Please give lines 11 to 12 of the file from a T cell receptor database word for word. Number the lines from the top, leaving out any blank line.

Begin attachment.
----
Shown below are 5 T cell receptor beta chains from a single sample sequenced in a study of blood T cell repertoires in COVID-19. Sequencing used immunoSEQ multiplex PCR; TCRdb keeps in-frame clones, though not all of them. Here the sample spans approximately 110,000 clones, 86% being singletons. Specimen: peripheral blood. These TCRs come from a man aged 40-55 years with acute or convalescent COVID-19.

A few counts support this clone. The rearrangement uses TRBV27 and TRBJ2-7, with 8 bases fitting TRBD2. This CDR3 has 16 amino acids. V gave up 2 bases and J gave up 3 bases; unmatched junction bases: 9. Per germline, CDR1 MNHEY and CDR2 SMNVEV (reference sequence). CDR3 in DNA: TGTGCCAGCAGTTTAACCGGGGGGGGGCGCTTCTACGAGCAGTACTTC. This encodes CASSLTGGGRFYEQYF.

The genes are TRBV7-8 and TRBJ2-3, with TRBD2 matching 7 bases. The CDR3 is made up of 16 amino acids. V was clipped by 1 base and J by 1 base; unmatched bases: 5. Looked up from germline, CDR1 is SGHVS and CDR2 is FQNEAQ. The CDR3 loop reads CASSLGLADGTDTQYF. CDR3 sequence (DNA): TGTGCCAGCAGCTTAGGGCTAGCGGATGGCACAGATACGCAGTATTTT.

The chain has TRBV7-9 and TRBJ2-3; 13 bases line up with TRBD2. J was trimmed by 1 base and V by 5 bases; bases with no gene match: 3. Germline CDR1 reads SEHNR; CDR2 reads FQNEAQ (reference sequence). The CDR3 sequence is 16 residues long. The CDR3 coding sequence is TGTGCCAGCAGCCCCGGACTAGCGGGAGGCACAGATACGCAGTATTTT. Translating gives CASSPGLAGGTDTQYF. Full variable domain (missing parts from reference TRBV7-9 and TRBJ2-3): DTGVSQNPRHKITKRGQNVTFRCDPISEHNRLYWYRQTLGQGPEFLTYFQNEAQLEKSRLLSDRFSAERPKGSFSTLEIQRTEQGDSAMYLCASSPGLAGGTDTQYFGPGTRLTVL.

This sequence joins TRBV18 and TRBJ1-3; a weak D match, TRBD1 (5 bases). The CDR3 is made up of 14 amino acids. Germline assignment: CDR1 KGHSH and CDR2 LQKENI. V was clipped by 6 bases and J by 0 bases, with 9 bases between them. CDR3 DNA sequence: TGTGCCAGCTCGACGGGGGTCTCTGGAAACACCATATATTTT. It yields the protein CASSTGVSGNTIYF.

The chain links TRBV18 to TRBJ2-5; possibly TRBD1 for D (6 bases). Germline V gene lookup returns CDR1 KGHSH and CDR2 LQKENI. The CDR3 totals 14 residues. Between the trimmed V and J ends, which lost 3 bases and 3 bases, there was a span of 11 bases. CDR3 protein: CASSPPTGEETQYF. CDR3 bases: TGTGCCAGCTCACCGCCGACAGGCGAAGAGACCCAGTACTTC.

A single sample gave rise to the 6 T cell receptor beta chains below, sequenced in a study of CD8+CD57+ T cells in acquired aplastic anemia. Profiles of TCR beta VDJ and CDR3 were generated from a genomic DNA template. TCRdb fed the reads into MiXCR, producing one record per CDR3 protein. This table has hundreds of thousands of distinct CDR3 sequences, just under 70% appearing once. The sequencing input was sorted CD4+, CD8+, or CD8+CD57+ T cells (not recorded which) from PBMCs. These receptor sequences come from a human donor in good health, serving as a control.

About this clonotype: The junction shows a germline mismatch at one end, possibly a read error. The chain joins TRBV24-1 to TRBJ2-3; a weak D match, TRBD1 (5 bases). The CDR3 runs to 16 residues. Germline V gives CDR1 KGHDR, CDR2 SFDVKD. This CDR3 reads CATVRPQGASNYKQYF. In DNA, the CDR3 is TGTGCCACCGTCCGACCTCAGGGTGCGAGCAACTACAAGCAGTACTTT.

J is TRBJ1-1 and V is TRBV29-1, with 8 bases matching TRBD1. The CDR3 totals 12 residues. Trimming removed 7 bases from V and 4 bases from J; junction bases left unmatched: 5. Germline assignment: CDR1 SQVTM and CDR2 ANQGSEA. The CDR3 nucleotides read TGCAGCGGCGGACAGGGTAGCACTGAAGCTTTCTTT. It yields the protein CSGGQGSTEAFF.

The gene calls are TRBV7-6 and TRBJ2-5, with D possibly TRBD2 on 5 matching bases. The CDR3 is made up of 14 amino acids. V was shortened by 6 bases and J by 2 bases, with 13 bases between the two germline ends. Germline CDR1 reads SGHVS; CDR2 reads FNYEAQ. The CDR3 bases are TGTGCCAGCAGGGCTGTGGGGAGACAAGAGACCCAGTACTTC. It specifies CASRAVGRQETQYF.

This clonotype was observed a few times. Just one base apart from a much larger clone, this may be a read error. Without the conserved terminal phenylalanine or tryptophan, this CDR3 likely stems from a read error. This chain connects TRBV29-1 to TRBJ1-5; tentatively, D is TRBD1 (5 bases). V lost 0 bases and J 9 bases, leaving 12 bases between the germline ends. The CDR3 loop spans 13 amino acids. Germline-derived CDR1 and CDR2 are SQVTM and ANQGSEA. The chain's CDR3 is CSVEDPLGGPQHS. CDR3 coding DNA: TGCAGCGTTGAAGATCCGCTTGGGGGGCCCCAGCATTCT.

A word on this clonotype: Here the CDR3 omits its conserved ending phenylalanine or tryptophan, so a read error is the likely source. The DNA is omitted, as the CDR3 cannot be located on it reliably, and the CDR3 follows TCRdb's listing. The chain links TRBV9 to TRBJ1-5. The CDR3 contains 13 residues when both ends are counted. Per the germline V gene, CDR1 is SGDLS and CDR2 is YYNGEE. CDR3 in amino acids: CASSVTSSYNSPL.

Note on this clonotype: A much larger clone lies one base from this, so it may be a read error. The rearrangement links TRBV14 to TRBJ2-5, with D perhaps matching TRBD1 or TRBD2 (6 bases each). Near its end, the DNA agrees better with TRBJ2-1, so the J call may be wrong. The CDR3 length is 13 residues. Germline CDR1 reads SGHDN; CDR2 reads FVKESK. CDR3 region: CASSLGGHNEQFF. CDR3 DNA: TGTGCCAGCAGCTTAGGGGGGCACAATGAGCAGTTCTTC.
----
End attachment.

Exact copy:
This clonotype was observed a few times. Just one base apart from a much larger clone, this may be a read error. Without the conserved terminal phenylalanine or tryptophan, this CDR3 likely stems from a read error. This chain connects TRBV29-1 to TRBJ1-5; tentatively, D is TRBD1 (5 bases). V lost 0 bases and J 9 bases, leaving 12 bases between the germline ends. The CDR3 loop spans 13 amino acids. Germline-derived CDR1 and CDR2 are SQVTM and ANQGSEA. The chain's CDR3 is CSVEDPLGGPQHS. CDR3 coding DNA: TGCAGCGTTGAAGATCCGCTTGGGGGGCCCCAGCATTCT.

A word on this clonotype: Here the CDR3 omits its conserved ending phenylalanine or tryptophan, so a read error is the likely source. The DNA is omitted, as the CDR3 cannot be located on it reliably, and the CDR3 follows TCRdb's listing. The chain links TRBV9 to TRBJ1-5. The CDR3 contains 13 residues when both ends are counted. Per the germline V gene, CDR1 is SGDLS and CDR2 is YYNGEE. CDR3 in amino acids: CASSVTSSYNSPL.